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Properly handling samples in the audio driver is key to achieving good sound quality and performance with audio sessions managed by RTC. These sessions can be a core part of a Voice over IP (VoIP) architecture.
The following best practices are useful to consider when optimizing voice performance:
- A driver's audio capture characteristics have a greater influence on overall VoIP quality than a driver's audio rendering characteristics. These characteristics can have an effect on performance that is more important than, and even independent of, your device's raw processing power.
- The smallest captured sound sample used in the an RTC Client API system is about 20 milliseconds (ms) long. The actual sample size depends upon the audio codec being used. It is set in the sample's WAVEHDR structure.
- The new media stack in RTC 1.5 does not rely on audio driver firing interrupts, whenever an audio capture packet is available. Instead the media stack now polls if an audio capture packet is available. RTC media stack checks if WHDR_DONE is set for any submitted capture wave headers.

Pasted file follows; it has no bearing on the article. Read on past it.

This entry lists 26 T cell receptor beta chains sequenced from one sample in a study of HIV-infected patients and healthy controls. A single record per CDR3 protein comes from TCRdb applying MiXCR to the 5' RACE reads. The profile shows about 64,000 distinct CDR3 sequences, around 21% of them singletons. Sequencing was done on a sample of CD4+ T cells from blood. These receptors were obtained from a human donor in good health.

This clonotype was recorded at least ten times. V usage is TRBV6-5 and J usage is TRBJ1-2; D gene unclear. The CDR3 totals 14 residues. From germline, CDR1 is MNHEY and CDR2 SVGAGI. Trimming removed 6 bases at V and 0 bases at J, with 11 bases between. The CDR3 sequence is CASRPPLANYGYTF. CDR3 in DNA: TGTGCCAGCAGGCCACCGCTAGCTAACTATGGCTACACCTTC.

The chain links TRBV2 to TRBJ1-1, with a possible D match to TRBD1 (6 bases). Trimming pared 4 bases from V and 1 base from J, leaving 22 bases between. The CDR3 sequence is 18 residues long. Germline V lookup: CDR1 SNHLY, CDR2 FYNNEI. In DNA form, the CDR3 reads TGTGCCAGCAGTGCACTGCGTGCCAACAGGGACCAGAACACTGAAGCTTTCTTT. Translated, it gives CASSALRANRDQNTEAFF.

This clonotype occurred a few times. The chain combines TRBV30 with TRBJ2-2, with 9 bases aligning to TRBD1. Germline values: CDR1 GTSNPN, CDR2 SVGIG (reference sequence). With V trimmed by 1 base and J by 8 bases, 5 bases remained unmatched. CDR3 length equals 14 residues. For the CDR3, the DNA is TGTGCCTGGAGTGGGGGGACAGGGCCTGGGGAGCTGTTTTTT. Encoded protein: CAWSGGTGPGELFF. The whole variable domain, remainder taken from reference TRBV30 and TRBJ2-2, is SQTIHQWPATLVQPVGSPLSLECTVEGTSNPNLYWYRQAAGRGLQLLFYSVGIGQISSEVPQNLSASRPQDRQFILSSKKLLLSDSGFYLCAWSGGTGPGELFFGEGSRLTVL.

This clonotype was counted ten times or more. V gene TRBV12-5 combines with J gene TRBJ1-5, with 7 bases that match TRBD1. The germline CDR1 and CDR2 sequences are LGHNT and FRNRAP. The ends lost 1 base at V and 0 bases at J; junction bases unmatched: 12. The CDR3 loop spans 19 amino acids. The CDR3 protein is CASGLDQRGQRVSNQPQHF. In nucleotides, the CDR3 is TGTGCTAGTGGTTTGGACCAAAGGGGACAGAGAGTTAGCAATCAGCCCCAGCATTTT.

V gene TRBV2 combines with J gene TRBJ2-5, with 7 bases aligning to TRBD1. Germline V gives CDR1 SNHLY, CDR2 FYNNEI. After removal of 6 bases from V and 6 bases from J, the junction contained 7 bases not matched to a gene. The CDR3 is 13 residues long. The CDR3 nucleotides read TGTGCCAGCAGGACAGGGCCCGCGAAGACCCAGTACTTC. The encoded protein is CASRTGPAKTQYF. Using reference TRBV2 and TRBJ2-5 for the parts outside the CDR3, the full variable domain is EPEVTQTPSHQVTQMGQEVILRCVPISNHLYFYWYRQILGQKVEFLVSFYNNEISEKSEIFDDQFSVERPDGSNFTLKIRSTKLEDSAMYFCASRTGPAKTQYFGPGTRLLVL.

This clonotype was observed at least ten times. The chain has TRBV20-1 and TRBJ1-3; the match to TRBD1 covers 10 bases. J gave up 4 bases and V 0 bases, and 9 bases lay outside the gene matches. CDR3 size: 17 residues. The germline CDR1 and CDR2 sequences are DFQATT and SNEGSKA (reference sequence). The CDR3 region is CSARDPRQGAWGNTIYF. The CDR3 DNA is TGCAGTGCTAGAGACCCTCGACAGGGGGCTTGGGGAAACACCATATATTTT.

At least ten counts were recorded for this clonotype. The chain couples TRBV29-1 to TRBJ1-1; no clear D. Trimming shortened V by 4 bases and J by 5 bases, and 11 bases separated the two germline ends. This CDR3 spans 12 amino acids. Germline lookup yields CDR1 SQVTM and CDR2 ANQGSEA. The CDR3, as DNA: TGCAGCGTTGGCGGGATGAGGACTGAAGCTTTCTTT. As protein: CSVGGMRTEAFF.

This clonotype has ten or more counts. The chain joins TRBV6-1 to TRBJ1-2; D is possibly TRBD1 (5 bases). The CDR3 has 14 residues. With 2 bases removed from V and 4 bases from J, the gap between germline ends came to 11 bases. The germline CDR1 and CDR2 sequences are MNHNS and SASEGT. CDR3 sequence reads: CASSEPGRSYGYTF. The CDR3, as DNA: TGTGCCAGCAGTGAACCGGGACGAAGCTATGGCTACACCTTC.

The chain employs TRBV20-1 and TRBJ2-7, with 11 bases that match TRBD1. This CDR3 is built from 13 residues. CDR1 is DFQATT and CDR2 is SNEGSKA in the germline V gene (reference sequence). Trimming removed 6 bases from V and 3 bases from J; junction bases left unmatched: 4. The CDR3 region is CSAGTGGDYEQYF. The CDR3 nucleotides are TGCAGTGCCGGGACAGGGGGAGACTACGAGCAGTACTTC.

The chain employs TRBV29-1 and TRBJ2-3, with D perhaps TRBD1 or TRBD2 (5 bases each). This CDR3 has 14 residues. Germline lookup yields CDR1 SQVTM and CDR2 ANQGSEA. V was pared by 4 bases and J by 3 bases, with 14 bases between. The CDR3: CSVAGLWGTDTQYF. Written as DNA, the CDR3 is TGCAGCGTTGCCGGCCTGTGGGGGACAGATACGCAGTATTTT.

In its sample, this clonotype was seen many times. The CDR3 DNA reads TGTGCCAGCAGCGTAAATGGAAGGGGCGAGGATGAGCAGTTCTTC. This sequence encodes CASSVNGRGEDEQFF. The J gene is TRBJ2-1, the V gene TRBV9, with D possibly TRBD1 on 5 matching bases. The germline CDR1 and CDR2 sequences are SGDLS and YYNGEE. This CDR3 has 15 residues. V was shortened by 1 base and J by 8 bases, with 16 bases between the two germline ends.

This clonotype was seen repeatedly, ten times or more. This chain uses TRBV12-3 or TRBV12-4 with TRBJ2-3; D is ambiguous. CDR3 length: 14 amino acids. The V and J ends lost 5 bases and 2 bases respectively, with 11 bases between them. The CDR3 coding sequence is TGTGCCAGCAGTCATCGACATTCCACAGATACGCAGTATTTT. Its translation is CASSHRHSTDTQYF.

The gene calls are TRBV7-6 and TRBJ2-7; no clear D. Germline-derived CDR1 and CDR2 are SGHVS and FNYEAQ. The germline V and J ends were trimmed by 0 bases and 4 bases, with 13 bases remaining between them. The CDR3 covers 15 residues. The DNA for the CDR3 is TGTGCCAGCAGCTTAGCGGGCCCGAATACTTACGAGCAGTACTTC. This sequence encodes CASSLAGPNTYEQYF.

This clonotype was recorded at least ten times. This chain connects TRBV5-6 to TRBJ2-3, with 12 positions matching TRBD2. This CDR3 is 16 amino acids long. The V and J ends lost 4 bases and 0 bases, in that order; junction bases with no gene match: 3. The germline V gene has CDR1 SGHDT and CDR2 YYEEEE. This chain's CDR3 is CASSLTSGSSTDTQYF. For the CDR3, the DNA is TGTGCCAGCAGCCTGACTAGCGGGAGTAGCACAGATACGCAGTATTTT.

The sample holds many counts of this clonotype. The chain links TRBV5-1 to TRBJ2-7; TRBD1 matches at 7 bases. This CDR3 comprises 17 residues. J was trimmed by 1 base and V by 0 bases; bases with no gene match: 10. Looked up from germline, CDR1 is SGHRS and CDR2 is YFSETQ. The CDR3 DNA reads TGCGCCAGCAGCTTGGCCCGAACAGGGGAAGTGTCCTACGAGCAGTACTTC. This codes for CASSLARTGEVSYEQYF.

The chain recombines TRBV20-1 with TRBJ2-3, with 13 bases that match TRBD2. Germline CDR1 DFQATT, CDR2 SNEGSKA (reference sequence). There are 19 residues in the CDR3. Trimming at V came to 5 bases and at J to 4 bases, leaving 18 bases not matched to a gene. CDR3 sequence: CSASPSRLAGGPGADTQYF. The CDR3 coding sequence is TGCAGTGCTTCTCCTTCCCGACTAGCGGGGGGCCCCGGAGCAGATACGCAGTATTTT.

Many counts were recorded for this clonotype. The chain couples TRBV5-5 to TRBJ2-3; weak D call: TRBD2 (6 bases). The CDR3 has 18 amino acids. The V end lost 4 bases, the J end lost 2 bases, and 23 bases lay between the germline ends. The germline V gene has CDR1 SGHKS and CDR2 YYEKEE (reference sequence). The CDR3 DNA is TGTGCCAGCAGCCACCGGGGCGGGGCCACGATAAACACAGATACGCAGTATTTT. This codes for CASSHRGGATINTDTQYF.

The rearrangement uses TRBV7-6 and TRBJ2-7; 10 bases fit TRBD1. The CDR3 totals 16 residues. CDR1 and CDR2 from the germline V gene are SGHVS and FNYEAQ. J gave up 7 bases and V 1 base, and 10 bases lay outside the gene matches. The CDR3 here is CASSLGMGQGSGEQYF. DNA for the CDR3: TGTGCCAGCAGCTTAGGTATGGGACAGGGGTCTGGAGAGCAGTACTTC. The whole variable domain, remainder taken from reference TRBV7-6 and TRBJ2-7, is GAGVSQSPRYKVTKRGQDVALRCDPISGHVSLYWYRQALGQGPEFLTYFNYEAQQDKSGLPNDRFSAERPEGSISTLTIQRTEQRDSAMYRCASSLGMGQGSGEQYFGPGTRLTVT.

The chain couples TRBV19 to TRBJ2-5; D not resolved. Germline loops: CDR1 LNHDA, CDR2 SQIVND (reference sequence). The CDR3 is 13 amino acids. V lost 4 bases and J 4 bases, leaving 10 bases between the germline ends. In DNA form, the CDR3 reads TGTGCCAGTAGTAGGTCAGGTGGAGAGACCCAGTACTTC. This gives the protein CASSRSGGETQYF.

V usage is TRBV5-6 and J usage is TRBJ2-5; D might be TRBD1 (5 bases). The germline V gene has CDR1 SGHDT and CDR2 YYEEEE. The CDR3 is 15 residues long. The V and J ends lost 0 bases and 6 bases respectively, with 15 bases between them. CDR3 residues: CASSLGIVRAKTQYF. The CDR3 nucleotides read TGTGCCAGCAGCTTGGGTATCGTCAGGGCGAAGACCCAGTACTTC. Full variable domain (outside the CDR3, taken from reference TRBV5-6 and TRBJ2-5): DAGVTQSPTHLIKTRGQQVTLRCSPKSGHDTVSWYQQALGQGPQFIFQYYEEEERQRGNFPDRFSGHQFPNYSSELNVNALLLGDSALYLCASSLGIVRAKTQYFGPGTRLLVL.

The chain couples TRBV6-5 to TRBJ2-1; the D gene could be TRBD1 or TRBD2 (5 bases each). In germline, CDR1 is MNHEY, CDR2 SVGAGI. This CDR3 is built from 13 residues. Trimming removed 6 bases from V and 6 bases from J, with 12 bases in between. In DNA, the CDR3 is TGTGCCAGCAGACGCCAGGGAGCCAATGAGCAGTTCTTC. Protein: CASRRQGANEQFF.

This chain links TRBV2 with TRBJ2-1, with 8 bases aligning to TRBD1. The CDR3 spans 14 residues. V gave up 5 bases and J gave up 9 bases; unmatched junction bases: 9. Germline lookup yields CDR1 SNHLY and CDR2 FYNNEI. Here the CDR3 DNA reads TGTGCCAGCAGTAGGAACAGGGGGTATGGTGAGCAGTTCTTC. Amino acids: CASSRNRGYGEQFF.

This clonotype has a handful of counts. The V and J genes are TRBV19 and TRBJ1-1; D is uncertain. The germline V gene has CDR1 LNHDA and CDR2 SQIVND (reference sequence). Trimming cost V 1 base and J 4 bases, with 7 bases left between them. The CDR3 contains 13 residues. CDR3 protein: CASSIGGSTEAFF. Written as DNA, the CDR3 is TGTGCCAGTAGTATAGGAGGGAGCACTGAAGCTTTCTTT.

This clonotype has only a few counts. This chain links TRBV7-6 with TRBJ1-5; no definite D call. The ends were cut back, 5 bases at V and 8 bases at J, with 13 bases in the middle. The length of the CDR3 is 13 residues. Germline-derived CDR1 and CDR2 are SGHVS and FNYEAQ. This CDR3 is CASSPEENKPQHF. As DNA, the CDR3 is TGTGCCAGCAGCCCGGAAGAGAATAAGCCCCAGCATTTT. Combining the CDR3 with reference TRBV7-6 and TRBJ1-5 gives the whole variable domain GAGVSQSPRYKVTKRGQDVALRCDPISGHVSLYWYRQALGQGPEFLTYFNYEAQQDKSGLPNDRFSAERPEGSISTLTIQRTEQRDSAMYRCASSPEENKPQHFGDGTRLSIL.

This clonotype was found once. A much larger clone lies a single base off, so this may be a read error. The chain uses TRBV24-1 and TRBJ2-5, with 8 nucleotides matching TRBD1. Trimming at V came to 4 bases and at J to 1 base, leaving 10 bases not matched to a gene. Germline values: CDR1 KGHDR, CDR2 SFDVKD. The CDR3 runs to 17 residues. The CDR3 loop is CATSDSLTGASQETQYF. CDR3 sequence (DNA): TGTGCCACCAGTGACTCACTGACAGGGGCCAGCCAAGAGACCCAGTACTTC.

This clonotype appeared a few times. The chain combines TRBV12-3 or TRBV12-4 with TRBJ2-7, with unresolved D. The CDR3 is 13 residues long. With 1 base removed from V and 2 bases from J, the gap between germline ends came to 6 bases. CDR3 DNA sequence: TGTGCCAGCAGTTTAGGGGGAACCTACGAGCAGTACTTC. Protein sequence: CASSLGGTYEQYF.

- The overall latency for a VoIP receiving device is the sum of the times spent capturing the audio data, encoding it, sending it over the network, decoding it, and rendering it.
- If the audio capture time is the sum of many samples filling the DMA buffer, the total end-to-end time of the process can exceed the acceptable latency limit for a phone call, which is about 200 ms.
You can achieve low-latency audio capture by indicating the completion of small WAVEHDR structures as soon as each one is filled.